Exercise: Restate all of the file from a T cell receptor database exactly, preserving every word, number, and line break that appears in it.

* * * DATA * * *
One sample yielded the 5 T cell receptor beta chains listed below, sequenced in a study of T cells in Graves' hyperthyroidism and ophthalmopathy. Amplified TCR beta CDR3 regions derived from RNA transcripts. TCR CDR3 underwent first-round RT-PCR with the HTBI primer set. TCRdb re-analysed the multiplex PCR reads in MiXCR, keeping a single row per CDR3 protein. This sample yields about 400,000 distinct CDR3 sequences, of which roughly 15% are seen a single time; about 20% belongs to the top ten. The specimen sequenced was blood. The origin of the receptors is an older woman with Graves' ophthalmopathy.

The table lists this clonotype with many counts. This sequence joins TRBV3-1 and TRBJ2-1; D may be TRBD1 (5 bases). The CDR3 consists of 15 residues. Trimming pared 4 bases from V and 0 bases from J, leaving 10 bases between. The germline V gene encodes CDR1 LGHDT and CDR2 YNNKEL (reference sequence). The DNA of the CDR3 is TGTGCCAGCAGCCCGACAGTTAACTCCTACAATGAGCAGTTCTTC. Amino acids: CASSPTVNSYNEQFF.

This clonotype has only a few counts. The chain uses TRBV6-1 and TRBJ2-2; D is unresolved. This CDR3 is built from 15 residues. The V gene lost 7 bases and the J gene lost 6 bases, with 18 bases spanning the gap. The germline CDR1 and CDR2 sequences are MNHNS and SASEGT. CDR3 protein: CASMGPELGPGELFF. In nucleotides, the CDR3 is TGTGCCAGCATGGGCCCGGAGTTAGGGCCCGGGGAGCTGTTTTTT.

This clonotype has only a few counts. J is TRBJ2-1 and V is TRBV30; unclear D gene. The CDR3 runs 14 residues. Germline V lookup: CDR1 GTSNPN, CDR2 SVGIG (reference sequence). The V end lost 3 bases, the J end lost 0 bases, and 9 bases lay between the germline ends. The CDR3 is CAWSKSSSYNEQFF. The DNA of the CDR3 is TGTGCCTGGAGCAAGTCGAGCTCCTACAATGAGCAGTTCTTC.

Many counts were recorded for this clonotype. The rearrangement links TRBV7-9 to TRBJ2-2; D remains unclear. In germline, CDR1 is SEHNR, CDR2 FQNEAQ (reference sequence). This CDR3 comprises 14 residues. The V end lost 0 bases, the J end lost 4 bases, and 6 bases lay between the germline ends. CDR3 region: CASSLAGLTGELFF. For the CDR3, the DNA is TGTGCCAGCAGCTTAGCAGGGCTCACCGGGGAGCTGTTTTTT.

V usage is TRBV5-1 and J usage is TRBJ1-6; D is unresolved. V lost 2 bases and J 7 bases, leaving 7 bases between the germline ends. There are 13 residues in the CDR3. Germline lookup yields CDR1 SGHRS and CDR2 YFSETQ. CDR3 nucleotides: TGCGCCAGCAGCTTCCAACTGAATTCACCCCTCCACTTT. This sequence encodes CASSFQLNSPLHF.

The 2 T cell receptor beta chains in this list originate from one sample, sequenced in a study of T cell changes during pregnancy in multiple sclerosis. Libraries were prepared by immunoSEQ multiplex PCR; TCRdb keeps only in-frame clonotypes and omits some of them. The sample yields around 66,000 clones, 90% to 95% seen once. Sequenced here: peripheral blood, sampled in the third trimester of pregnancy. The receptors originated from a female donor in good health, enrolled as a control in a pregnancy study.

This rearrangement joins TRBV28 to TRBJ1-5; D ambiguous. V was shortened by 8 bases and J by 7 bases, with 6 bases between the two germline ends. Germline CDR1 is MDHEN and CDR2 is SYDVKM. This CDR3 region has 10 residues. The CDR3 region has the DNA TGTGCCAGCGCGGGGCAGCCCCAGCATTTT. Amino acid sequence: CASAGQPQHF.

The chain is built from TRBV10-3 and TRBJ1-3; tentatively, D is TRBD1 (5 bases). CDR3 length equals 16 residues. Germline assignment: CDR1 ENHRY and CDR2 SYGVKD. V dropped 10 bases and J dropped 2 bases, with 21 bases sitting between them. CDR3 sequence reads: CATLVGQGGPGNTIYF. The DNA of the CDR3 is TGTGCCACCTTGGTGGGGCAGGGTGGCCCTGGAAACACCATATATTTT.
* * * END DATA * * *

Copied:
One sample yielded the 5 T cell receptor beta chains listed below, sequenced in a study of T cells in Graves' hyperthyroidism and ophthalmopathy. Amplified TCR beta CDR3 regions derived from RNA transcripts. TCR CDR3 underwent first-round RT-PCR with the HTBI primer set. TCRdb re-analysed the multiplex PCR reads in MiXCR, keeping a single row per CDR3 protein. This sample yields about 400,000 distinct CDR3 sequences, of which roughly 15% are seen a single time; about 20% belongs to the top ten. The specimen sequenced was blood. The origin of the receptors is an older woman with Graves' ophthalmopathy.

The table lists this clonotype with many counts. This sequence joins TRBV3-1 and TRBJ2-1; D may be TRBD1 (5 bases). The CDR3 consists of 15 residues. Trimming pared 4 bases from V and 0 bases from J, leaving 10 bases between. The germline V gene encodes CDR1 LGHDT and CDR2 YNNKEL (reference sequence). The DNA of the CDR3 is TGTGCCAGCAGCCCGACAGTTAACTCCTACAATGAGCAGTTCTTC. Amino acids: CASSPTVNSYNEQFF.

This clonotype has only a few counts. The chain uses TRBV6-1 and TRBJ2-2; D is unresolved. This CDR3 is built from 15 residues. The V gene lost 7 bases and the J gene lost 6 bases, with 18 bases spanning the gap. The germline CDR1 and CDR2 sequences are MNHNS and SASEGT. CDR3 protein: CASMGPELGPGELFF. In nucleotides, the CDR3 is TGTGCCAGCATGGGCCCGGAGTTAGGGCCCGGGGAGCTGTTTTTT.

This clonotype has only a few counts. J is TRBJ2-1 and V is TRBV30; unclear D gene. The CDR3 runs 14 residues. Germline V lookup: CDR1 GTSNPN, CDR2 SVGIG (reference sequence). The V end lost 3 bases, the J end lost 0 bases, and 9 bases lay between the germline ends. The CDR3 is CAWSKSSSYNEQFF. The DNA of the CDR3 is TGTGCCTGGAGCAAGTCGAGCTCCTACAATGAGCAGTTCTTC.

Many counts were recorded for this clonotype. The rearrangement links TRBV7-9 to TRBJ2-2; D remains unclear. In germline, CDR1 is SEHNR, CDR2 FQNEAQ (reference sequence). This CDR3 comprises 14 residues. The V end lost 0 bases, the J end lost 4 bases, and 6 bases lay between the germline ends. CDR3 region: CASSLAGLTGELFF. For the CDR3, the DNA is TGTGCCAGCAGCTTAGCAGGGCTCACCGGGGAGCTGTTTTTT.

V usage is TRBV5-1 and J usage is TRBJ1-6; D is unresolved. V lost 2 bases and J 7 bases, leaving 7 bases between the germline ends. There are 13 residues in the CDR3. Germline lookup yields CDR1 SGHRS and CDR2 YFSETQ. CDR3 nucleotides: TGCGCCAGCAGCTTCCAACTGAATTCACCCCTCCACTTT. This sequence encodes CASSFQLNSPLHF.

The 2 T cell receptor beta chains in this list originate from one sample, sequenced in a study of T cell changes during pregnancy in multiple sclerosis. Libraries were prepared by immunoSEQ multiplex PCR; TCRdb keeps only in-frame clonotypes and omits some of them. The sample yields around 66,000 clones, 90% to 95% seen once. Sequenced here: peripheral blood, sampled in the third trimester of pregnancy. The receptors originated from a female donor in good health, enrolled as a control in a pregnancy study.

This rearrangement joins TRBV28 to TRBJ1-5; D ambiguous. V was shortened by 8 bases and J by 7 bases, with 6 bases between the two germline ends. Germline CDR1 is MDHEN and CDR2 is SYDVKM. This CDR3 region has 10 residues. The CDR3 region has the DNA TGTGCCAGCGCGGGGCAGCCCCAGCATTTT. Amino acid sequence: CASAGQPQHF.

The chain is built from TRBV10-3 and TRBJ1-3; tentatively, D is TRBD1 (5 bases). CDR3 length equals 16 residues. Germline assignment: CDR1 ENHRY and CDR2 SYGVKD. V dropped 10 bases and J dropped 2 bases, with 21 bases sitting between them. CDR3 sequence reads: CATLVGQGGPGNTIYF. The DNA of the CDR3 is TGTGCCACCTTGGTGGGGCAGGGTGGCCCTGGAAACACCATATATTTT.